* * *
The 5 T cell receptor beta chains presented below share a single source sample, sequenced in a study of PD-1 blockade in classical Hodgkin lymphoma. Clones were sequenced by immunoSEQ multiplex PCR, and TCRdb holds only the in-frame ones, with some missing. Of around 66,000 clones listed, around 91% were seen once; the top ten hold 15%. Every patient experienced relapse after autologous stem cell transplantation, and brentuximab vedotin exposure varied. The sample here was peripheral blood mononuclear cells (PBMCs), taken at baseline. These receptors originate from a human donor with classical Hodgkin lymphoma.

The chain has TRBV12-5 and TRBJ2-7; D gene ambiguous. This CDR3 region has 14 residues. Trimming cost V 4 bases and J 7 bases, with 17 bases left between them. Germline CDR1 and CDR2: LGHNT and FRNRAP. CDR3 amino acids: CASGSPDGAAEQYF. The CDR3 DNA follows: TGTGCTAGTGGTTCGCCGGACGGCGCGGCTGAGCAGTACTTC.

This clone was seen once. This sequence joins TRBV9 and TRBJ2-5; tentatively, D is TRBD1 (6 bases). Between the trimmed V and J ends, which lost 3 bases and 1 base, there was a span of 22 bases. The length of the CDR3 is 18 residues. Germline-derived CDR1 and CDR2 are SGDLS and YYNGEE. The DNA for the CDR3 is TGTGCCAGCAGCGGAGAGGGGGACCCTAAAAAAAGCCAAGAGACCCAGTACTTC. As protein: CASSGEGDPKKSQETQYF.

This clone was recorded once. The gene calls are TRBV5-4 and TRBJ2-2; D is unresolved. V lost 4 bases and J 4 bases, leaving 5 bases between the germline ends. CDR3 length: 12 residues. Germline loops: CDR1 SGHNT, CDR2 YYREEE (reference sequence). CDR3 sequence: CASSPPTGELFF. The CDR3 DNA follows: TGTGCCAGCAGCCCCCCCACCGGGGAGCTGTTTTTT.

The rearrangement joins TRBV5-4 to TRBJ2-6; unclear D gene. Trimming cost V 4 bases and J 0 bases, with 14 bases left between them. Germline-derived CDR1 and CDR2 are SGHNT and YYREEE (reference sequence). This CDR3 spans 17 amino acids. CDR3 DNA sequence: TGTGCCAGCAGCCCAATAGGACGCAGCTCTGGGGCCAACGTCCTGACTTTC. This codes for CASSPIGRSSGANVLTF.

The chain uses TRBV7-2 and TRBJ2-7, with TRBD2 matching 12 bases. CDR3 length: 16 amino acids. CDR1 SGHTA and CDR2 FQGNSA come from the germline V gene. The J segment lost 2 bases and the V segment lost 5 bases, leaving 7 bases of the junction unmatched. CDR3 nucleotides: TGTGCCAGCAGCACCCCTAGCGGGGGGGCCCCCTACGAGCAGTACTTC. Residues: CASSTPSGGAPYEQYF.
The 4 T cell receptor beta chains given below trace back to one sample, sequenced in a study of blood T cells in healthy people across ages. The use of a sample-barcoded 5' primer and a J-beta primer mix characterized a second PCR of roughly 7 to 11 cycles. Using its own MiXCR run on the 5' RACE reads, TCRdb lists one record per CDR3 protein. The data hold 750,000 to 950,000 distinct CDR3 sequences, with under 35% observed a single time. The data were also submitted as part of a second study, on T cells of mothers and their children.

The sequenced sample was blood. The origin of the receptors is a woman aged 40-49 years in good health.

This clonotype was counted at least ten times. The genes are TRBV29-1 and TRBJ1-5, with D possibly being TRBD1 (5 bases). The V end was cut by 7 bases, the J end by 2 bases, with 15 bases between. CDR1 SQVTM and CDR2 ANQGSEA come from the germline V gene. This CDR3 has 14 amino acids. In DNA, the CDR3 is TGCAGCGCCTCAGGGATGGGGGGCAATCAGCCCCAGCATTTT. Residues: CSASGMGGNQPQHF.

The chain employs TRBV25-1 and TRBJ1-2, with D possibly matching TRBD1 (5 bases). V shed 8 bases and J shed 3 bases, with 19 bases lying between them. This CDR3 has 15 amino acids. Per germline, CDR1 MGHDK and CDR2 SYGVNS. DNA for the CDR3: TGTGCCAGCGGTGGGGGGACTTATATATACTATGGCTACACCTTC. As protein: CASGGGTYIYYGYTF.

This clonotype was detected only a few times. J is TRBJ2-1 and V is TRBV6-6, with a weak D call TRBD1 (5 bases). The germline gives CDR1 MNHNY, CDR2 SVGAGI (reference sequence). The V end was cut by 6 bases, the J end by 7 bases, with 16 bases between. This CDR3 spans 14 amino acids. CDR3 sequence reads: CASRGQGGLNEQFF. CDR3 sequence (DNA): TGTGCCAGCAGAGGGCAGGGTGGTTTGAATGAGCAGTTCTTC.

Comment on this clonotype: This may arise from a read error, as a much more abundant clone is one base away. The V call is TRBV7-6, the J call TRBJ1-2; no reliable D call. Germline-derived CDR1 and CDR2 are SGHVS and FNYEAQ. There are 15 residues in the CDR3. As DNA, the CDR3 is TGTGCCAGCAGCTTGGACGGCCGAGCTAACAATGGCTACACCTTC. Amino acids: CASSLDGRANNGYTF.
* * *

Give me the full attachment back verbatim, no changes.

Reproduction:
The 5 T cell receptor beta chains presented below share a single source sample, sequenced in a study of PD-1 blockade in classical Hodgkin lymphoma. Clones were sequenced by immunoSEQ multiplex PCR, and TCRdb holds only the in-frame ones, with some missing. Of around 66,000 clones listed, around 91% were seen once; the top ten hold 15%. Every patient experienced relapse after autologous stem cell transplantation, and brentuximab vedotin exposure varied. The sample here was peripheral blood mononuclear cells (PBMCs), taken at baseline. These receptors originate from a human donor with classical Hodgkin lymphoma.

The chain has TRBV12-5 and TRBJ2-7; D gene ambiguous. This CDR3 region has 14 residues. Trimming cost V 4 bases and J 7 bases, with 17 bases left between them. Germline CDR1 and CDR2: LGHNT and FRNRAP. CDR3 amino acids: CASGSPDGAAEQYF. The CDR3 DNA follows: TGTGCTAGTGGTTCGCCGGACGGCGCGGCTGAGCAGTACTTC.

This clone was seen once. This sequence joins TRBV9 and TRBJ2-5; tentatively, D is TRBD1 (6 bases). Between the trimmed V and J ends, which lost 3 bases and 1 base, there was a span of 22 bases. The length of the CDR3 is 18 residues. Germline-derived CDR1 and CDR2 are SGDLS and YYNGEE. The DNA for the CDR3 is TGTGCCAGCAGCGGAGAGGGGGACCCTAAAAAAAGCCAAGAGACCCAGTACTTC. As protein: CASSGEGDPKKSQETQYF.

This clone was recorded once. The gene calls are TRBV5-4 and TRBJ2-2; D is unresolved. V lost 4 bases and J 4 bases, leaving 5 bases between the germline ends. CDR3 length: 12 residues. Germline loops: CDR1 SGHNT, CDR2 YYREEE (reference sequence). CDR3 sequence: CASSPPTGELFF. The CDR3 DNA follows: TGTGCCAGCAGCCCCCCCACCGGGGAGCTGTTTTTT.

The rearrangement joins TRBV5-4 to TRBJ2-6; unclear D gene. Trimming cost V 4 bases and J 0 bases, with 14 bases left between them. Germline-derived CDR1 and CDR2 are SGHNT and YYREEE (reference sequence). This CDR3 spans 17 amino acids. CDR3 DNA sequence: TGTGCCAGCAGCCCAATAGGACGCAGCTCTGGGGCCAACGTCCTGACTTTC. This codes for CASSPIGRSSGANVLTF.

The chain uses TRBV7-2 and TRBJ2-7, with TRBD2 matching 12 bases. CDR3 length: 16 amino acids. CDR1 SGHTA and CDR2 FQGNSA come from the germline V gene. The J segment lost 2 bases and the V segment lost 5 bases, leaving 7 bases of the junction unmatched. CDR3 nucleotides: TGTGCCAGCAGCACCCCTAGCGGGGGGGCCCCCTACGAGCAGTACTTC. Residues: CASSTPSGGAPYEQYF.
The 4 T cell receptor beta chains given below trace back to one sample, sequenced in a study of blood T cells in healthy people across ages. The use of a sample-barcoded 5' primer and a J-beta primer mix characterized a second PCR of roughly 7 to 11 cycles. Using its own MiXCR run on the 5' RACE reads, TCRdb lists one record per CDR3 protein. The data hold 750,000 to 950,000 distinct CDR3 sequences, with under 35% observed a single time. The data were also submitted as part of a second study, on T cells of mothers and their children.

The sequenced sample was blood. The origin of the receptors is a woman aged 40-49 years in good health.

This clonotype was counted at least ten times. The genes are TRBV29-1 and TRBJ1-5, with D possibly being TRBD1 (5 bases). The V end was cut by 7 bases, the J end by 2 bases, with 15 bases between. CDR1 SQVTM and CDR2 ANQGSEA come from the germline V gene. This CDR3 has 14 amino acids. In DNA, the CDR3 is TGCAGCGCCTCAGGGATGGGGGGCAATCAGCCCCAGCATTTT. Residues: CSASGMGGNQPQHF.

The chain employs TRBV25-1 and TRBJ1-2, with D possibly matching TRBD1 (5 bases). V shed 8 bases and J shed 3 bases, with 19 bases lying between them. This CDR3 has 15 amino acids. Per germline, CDR1 MGHDK and CDR2 SYGVNS. DNA for the CDR3: TGTGCCAGCGGTGGGGGGACTTATATATACTATGGCTACACCTTC. As protein: CASGGGTYIYYGYTF.

This clonotype was detected only a few times. J is TRBJ2-1 and V is TRBV6-6, with a weak D call TRBD1 (5 bases). The germline gives CDR1 MNHNY, CDR2 SVGAGI (reference sequence). The V end was cut by 6 bases, the J end by 7 bases, with 16 bases between. This CDR3 spans 14 amino acids. CDR3 sequence reads: CASRGQGGLNEQFF. CDR3 sequence (DNA): TGTGCCAGCAGAGGGCAGGGTGGTTTGAATGAGCAGTTCTTC.

Comment on this clonotype: This may arise from a read error, as a much more abundant clone is one base away. The V call is TRBV7-6, the J call TRBJ1-2; no reliable D call. Germline-derived CDR1 and CDR2 are SGHVS and FNYEAQ. There are 15 residues in the CDR3. As DNA, the CDR3 is TGTGCCAGCAGCTTGGACGGCCGAGCTAACAATGGCTACACCTTC. Amino acids: CASSLDGRANNGYTF.